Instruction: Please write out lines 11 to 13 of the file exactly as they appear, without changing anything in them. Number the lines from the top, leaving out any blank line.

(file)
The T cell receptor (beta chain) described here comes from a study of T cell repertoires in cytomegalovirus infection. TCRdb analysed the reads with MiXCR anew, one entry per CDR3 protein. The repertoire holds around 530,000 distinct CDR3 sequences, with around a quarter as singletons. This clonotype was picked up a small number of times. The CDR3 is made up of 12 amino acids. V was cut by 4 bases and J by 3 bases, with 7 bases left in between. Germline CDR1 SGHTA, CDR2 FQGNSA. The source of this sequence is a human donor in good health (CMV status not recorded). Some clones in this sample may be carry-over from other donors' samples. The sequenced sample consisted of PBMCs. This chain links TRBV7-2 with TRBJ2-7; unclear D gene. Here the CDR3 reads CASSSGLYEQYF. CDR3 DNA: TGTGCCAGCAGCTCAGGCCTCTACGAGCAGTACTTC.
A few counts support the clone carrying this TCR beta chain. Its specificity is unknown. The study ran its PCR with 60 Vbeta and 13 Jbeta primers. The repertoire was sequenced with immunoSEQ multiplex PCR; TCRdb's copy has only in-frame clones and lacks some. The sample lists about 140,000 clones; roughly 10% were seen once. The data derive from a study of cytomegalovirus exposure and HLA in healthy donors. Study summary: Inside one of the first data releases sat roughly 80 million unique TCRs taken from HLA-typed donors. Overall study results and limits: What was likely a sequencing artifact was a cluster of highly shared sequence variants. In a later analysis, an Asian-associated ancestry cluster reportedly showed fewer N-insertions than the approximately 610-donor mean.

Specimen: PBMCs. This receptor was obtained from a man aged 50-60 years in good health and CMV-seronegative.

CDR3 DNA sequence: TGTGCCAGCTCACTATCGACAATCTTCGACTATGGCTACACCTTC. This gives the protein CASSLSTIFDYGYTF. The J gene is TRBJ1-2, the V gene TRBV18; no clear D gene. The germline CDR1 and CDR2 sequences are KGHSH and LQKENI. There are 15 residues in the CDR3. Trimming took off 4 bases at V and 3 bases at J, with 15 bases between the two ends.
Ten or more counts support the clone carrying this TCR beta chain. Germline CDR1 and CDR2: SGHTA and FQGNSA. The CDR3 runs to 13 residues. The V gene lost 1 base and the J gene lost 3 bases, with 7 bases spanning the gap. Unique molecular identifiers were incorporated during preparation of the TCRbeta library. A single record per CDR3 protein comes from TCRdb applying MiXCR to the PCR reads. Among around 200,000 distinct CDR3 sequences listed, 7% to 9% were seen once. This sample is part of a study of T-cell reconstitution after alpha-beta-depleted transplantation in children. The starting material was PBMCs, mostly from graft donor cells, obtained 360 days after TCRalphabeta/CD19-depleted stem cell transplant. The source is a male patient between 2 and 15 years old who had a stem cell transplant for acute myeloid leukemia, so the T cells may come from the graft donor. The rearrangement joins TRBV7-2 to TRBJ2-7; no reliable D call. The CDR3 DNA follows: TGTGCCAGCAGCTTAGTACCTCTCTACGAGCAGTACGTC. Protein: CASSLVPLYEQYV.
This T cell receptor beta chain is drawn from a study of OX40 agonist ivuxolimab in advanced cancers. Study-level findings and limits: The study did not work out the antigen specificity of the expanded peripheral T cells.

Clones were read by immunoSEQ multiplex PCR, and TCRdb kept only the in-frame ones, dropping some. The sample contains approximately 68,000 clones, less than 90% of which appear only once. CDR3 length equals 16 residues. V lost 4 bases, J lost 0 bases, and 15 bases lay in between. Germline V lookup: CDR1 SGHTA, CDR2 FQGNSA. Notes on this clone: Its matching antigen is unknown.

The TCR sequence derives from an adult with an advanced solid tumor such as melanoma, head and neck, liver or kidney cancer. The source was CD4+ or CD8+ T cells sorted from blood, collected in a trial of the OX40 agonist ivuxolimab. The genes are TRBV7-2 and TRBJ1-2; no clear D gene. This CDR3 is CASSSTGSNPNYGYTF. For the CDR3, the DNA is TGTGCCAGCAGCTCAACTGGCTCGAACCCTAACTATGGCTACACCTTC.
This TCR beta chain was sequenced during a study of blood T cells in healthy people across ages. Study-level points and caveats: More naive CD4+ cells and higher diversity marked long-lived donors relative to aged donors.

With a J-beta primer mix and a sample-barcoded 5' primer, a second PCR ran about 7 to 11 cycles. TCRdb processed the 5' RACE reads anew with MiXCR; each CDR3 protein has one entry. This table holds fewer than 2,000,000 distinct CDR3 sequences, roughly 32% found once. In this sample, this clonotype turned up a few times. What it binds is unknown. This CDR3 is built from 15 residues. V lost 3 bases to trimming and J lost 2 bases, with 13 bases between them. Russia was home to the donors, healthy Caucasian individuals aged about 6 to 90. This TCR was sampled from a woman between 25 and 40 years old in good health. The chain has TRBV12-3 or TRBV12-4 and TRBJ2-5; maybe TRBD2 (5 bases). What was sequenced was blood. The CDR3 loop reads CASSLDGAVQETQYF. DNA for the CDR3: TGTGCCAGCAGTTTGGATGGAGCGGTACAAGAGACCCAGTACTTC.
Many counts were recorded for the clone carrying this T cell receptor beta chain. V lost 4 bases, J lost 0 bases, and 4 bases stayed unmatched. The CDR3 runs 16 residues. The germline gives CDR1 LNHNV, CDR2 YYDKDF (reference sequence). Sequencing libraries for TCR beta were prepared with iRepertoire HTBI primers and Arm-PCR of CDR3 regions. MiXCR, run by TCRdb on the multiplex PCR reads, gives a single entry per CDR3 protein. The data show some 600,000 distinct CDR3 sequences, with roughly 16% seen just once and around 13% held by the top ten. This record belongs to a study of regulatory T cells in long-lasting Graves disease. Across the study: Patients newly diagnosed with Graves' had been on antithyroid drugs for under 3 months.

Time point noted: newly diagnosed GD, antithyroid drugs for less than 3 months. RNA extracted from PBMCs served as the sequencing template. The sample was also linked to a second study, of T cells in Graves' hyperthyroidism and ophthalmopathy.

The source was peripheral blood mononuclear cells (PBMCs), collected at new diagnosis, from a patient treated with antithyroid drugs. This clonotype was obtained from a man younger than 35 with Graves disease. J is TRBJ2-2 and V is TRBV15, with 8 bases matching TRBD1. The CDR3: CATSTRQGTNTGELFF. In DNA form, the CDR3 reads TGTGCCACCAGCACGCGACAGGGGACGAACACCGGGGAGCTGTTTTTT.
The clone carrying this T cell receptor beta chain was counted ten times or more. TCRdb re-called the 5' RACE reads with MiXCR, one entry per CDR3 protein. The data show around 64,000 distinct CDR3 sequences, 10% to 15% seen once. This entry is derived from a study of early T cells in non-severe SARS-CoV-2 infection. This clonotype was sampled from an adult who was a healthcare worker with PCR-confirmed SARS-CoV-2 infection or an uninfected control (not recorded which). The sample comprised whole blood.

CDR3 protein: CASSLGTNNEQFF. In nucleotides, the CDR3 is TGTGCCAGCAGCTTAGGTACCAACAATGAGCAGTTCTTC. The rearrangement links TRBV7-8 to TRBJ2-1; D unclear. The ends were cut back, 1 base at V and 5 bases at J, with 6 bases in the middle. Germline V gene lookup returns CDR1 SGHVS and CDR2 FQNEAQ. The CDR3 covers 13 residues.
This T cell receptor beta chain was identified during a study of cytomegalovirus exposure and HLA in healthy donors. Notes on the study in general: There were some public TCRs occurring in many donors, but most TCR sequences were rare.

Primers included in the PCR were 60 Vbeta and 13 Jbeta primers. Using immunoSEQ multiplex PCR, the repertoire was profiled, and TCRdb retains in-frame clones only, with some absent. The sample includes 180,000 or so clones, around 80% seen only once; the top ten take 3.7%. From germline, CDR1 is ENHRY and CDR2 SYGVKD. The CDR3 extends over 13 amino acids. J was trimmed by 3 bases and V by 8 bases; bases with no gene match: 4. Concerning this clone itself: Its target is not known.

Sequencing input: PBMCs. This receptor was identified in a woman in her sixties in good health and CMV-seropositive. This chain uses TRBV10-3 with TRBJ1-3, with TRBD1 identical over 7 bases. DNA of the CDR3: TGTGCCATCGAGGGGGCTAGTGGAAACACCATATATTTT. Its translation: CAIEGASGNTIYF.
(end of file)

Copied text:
Many counts were recorded for the clone carrying this T cell receptor beta chain. V lost 4 bases, J lost 0 bases, and 4 bases stayed unmatched. The CDR3 runs 16 residues. The germline gives CDR1 LNHNV, CDR2 YYDKDF (reference sequence). Sequencing libraries for TCR beta were prepared with iRepertoire HTBI primers and Arm-PCR of CDR3 regions. MiXCR, run by TCRdb on the multiplex PCR reads, gives a single entry per CDR3 protein. The data show some 600,000 distinct CDR3 sequences, with roughly 16% seen just once and around 13% held by the top ten. This record belongs to a study of regulatory T cells in long-lasting Graves disease. Across the study: Patients newly diagnosed with Graves' had been on antithyroid drugs for under 3 months.

Time point noted: newly diagnosed GD, antithyroid drugs for less than 3 months. RNA extracted from PBMCs served as the sequencing template. The sample was also linked to a second study, of T cells in Graves' hyperthyroidism and ophthalmopathy.

The source was peripheral blood mononuclear cells (PBMCs), collected at new diagnosis, from a patient treated with antithyroid drugs. This clonotype was obtained from a man younger than 35 with Graves disease. J is TRBJ2-2 and V is TRBV15, with 8 bases matching TRBD1. The CDR3: CATSTRQGTNTGELFF. In DNA form, the CDR3 reads TGTGCCACCAGCACGCGACAGGGGACGAACACCGGGGAGCTGTTTTTT.